Column: Caving to the right on Black history, the College Board gives a course in cowardice

DAYTONA BEACH SHORES, FLORIDA, UNITED STATES - 2023/01/18: Florida Gov. Ron DeSantis speaks at a press conference to announce the award of $100 million for beach recovery following Hurricanes Ian and Nicole in Daytona Beach Shores in Florida. The funding will support beach projects within 16 coastal counties, with hard-hit Volusia County receiving the largest grant, over $37 million. (Photo by Paul Hennessy/SOPA Images/LightRocket via Getty Images)
Florida gov. Ron DeSantis: Do you want him dictating what your kids can learn in school? (SOPA Images / LightRocket via Getty Images)

One might have expected a leading national educational institution to have the gumption to push back against right-wingers like Florida Gov. RonDeSantis when they try to stick their noses into decisions about how to teach important subjects.

Sadly, no.

On Wednesday, the College Board issued its final curriculum for what should have been a ground-breaking high school course in African American studies. The College Board called the course "an unflinching encounter with the facts and evidence of African American history and culture."

No states or districts have seen the official framework that is released, much less provided feedback on it.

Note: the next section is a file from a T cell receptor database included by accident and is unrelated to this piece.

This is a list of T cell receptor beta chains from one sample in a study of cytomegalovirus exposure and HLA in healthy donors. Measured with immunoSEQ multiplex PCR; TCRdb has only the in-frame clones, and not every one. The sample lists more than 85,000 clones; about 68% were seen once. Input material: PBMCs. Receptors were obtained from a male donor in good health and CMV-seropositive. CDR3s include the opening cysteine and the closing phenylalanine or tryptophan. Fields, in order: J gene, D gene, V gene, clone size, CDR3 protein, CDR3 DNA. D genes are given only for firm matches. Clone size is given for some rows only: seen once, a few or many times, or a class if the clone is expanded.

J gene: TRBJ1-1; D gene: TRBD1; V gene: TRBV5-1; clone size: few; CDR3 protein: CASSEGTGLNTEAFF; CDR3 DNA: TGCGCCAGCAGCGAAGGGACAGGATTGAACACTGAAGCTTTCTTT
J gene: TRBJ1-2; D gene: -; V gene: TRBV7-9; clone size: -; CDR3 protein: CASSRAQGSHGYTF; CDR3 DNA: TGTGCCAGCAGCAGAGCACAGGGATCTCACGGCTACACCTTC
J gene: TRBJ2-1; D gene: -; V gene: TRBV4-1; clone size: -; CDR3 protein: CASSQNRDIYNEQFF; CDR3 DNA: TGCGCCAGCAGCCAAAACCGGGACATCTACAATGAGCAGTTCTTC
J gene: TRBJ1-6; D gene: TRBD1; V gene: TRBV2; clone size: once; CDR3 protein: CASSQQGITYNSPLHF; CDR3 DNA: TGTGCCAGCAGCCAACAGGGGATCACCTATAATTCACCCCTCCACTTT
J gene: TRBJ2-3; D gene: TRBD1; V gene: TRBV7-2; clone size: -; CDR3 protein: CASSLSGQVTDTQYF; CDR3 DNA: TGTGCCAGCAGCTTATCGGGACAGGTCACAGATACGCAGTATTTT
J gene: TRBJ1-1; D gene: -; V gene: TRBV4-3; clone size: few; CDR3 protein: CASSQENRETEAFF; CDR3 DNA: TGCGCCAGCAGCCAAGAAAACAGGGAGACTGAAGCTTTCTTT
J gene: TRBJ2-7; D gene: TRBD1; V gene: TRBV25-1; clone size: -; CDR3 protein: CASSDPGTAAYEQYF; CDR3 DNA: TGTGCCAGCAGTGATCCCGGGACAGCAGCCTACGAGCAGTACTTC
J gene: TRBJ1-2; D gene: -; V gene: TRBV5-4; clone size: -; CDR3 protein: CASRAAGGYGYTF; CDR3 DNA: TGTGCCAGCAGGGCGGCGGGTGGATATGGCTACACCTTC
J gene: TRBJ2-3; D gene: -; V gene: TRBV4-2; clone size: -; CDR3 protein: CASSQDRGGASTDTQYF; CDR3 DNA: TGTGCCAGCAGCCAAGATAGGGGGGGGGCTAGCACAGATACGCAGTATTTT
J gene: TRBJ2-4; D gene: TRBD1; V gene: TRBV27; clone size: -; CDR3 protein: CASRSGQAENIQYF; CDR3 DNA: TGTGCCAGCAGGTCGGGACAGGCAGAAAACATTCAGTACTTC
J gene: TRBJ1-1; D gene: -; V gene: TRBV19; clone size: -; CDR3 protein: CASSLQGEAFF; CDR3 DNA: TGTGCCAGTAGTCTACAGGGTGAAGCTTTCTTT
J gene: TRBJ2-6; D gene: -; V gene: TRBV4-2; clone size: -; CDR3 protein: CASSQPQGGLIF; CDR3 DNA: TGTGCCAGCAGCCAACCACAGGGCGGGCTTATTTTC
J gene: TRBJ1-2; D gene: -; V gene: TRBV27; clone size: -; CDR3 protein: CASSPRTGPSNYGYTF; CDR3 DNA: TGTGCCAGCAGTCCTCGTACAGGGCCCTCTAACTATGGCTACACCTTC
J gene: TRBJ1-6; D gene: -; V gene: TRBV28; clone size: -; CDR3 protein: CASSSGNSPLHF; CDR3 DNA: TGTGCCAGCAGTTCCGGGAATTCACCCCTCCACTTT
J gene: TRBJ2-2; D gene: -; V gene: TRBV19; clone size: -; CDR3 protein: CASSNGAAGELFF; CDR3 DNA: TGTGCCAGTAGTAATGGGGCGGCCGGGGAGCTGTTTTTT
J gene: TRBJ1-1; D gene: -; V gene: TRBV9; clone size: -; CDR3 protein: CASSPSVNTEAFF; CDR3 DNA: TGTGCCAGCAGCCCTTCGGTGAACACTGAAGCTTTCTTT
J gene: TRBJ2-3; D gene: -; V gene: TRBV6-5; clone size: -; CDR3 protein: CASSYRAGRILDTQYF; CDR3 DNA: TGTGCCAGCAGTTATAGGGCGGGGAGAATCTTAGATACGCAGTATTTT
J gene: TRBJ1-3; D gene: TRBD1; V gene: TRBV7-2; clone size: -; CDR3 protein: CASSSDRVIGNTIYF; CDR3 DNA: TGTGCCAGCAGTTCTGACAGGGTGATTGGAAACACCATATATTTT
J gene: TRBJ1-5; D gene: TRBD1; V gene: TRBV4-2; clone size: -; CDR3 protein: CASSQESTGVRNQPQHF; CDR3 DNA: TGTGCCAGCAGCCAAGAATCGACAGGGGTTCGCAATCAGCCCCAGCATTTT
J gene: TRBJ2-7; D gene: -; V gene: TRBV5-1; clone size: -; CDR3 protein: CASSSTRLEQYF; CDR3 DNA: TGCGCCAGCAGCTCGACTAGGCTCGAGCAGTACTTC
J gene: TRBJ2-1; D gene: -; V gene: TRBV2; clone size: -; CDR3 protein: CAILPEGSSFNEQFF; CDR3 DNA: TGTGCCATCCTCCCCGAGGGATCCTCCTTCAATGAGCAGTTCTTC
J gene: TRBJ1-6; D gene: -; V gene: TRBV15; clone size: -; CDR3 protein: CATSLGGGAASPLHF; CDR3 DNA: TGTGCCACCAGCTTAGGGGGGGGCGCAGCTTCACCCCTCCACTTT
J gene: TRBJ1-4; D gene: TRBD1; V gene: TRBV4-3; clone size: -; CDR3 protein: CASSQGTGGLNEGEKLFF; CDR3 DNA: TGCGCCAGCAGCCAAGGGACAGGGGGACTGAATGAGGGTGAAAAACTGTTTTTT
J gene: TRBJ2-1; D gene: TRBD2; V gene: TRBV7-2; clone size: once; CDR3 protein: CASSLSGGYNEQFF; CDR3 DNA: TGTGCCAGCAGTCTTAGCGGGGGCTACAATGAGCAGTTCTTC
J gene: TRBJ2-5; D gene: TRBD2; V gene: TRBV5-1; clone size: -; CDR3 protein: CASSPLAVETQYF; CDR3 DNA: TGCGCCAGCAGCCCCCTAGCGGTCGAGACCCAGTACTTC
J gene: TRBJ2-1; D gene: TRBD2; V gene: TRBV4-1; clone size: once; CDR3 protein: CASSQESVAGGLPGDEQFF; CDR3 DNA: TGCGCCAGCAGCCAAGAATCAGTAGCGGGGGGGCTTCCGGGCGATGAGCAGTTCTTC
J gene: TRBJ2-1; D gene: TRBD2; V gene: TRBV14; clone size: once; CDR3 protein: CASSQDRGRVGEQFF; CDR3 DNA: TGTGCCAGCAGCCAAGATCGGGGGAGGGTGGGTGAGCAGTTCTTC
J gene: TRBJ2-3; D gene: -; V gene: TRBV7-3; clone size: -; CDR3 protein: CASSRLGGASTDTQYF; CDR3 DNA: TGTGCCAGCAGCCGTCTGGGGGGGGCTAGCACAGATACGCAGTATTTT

College Board

The final curriculum appears suspiciously to have been tailored to objections raised by DeSantis, Florida's culture warrior Republican governor, and other right-wingers, after the board issued a draft version in December.

DeSantis, through his secretary of Education, called the draft "inexplicably contrary to Florida law” and forbade its use in Florida schools. The state's education secretary, Manny Diaz Jr., attacked it for being "filled with Critical Race Theory and other obvious violations of Florida law."

The arch-conservative National Review labeled the course part of "a new and sweeping effort to infuse leftist radicalism into America’s K–12 curriculum."

The curriculum is part of College Board's Advanced Placement program, which gives college-bound high schoolers exposure to university-level coursework.

The board says AP courses are "aimed at enabling students to develop as independent thinkers and to draw their own conclusions."

To be fair, the board's actions related to the African American Studies course are as good a workshop in allowing students to draw their own conclusions as one might hope. Any reasonably bright AP student is likely to see this affair as a demonstration of abject cowardice.

Disgustingly, the College Board released the final curriculum on the first day of Black History Month, as though trawling for praise for its unflinching devotion to truth. The board took pains to deny that the alterations in the draft curriculum had anything to do with criticism from DeSantis, the National Review or the right wing generally.

"No states or districts have seen the official framework that is released, much less provided feedback on it," the board said. "This course has been shaped only by the input of experts and long-standing AP principles and practices."

Raise your hand if you believe the College Board. Me neither.